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Malamy, Jocelyn Whitman Center Scientist, Whitman Center

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Plant phloem sap has long been known to carry photosynthetic sugars over long distances. More recently it has become clear that a myriad of other molecules travel in the phloem sap, including proteins, mRNAs, siRNAs, hormones and other potential signaling molecules. The mechanisms that determine the dynamic contents of the phloem sap, as well as the function of these molecules, is very poorly understood. We are working on methods for efficiently sampling phloem sap in the model plant Arabidopsis thaliana, while profiling phloem sap proteins under stress and non-stress conditions. Plants can regenerate entire new organisms from small tissue explants. The root pericycle, a cell population that normally gives rise to lateral roots, is particularly good at regeneration, responding to hormones in tissue culture by proliferating, losing differentiation markers, and gaining competence to generate shoots. We are looking at the role of epigenetic regulation in this process. This project attempts to understand the mechanism that allows root pericycle cell identity to be meta-stable in the presence of hormones, and tests the hypothesis that key genes uniquely lose epigenetic marks in this cell type. The only organisms as good at regeneration as plants are the Cnidarians (i.e. sea stars, corals, anemones, jellyfish). We have recently initiated a new project to study wound healing and regeneration in the jellyfish cousin Clytia hemisphaerica.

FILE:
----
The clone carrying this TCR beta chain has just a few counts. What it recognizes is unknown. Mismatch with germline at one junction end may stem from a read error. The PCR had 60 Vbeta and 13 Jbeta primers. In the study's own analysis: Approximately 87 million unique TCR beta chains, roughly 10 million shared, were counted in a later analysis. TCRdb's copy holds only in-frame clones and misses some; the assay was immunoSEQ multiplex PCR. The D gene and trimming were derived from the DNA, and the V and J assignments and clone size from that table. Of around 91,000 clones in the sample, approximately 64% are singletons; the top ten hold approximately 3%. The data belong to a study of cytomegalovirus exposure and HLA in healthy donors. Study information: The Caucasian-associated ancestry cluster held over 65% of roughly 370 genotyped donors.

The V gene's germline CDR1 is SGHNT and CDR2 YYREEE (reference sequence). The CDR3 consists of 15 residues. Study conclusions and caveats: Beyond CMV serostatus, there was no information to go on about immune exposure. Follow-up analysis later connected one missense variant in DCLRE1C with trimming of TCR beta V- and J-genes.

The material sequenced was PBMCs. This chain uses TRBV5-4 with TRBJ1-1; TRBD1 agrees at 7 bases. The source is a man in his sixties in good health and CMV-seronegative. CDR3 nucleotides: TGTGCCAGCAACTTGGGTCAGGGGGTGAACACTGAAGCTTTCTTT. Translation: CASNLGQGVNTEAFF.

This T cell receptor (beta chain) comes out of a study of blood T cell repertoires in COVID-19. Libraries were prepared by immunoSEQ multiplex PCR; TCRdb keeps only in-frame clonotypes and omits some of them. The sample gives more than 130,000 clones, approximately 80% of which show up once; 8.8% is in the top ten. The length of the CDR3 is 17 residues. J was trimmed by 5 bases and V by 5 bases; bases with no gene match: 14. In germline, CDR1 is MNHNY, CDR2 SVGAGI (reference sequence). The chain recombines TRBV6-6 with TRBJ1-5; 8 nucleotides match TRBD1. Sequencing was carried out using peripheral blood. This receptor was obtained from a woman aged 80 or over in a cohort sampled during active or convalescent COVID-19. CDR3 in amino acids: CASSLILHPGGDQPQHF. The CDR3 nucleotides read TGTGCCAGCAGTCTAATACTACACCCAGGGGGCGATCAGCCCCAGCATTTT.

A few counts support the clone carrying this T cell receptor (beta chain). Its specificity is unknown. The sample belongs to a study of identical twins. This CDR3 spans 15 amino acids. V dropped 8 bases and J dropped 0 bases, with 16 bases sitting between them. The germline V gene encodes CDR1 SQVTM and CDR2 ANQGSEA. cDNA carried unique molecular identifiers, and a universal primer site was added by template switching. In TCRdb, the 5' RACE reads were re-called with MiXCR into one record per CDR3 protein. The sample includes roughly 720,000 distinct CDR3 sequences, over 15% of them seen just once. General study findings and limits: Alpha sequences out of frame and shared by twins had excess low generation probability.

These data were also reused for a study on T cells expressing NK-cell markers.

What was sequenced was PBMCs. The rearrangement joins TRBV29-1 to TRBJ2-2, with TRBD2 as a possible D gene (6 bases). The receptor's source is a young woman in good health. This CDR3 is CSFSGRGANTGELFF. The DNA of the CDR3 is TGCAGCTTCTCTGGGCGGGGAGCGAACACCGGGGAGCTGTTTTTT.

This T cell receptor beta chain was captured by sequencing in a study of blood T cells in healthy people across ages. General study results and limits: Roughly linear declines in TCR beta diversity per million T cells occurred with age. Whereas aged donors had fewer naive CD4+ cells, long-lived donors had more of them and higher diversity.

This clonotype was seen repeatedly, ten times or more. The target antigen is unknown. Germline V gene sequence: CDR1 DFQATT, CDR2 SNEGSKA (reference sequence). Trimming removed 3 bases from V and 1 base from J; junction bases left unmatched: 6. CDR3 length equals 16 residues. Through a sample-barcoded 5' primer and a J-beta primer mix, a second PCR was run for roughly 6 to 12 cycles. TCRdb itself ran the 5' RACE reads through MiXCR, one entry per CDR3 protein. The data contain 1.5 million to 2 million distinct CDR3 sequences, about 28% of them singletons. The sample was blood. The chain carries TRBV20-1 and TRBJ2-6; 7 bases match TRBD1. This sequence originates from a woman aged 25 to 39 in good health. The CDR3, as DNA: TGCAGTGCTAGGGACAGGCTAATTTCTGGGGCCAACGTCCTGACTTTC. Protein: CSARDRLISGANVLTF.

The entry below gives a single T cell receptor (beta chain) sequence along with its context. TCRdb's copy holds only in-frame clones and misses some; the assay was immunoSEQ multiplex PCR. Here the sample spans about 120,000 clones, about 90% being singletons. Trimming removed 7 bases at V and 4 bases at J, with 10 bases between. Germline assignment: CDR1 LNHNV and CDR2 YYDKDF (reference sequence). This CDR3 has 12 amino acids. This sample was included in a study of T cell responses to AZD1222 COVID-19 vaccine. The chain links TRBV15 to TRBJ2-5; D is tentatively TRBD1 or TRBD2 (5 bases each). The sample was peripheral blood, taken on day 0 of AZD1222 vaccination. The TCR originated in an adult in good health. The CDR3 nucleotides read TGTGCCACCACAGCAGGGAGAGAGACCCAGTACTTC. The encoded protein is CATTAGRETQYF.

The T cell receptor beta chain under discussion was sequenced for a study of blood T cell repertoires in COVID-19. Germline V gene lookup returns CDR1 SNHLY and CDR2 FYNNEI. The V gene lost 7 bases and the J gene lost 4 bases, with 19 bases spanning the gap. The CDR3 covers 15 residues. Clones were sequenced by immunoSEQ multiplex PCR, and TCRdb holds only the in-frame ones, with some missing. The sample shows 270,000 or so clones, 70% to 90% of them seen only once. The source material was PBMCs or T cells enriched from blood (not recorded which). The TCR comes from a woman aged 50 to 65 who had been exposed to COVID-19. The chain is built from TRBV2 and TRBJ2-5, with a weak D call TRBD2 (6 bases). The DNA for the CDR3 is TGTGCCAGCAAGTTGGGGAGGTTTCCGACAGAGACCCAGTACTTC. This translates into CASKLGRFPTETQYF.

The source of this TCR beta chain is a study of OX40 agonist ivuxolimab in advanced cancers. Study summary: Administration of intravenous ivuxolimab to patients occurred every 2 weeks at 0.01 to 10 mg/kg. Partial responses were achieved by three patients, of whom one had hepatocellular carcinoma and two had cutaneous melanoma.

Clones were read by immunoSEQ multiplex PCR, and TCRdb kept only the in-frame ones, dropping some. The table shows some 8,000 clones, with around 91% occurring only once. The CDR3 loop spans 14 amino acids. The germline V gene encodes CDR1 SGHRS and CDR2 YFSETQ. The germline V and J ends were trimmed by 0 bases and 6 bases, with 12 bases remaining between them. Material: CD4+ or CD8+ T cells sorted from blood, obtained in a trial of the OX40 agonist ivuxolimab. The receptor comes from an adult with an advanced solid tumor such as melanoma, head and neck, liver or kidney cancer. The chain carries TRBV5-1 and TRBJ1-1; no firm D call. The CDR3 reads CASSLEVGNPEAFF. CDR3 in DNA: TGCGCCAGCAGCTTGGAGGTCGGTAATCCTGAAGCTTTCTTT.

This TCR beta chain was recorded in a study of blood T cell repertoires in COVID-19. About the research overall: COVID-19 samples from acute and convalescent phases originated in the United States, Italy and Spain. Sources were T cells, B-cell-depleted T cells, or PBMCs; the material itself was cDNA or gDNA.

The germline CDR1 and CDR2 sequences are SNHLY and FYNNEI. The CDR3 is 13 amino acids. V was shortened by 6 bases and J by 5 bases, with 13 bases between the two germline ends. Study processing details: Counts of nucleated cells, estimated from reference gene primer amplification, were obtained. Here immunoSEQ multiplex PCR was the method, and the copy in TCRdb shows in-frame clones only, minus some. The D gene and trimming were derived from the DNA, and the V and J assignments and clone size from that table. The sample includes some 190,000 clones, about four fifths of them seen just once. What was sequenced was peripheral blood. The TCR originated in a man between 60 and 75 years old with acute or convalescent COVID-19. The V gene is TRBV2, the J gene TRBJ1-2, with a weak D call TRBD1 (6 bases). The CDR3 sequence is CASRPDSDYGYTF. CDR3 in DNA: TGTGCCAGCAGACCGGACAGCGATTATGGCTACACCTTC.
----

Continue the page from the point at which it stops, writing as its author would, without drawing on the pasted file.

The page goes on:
selected publications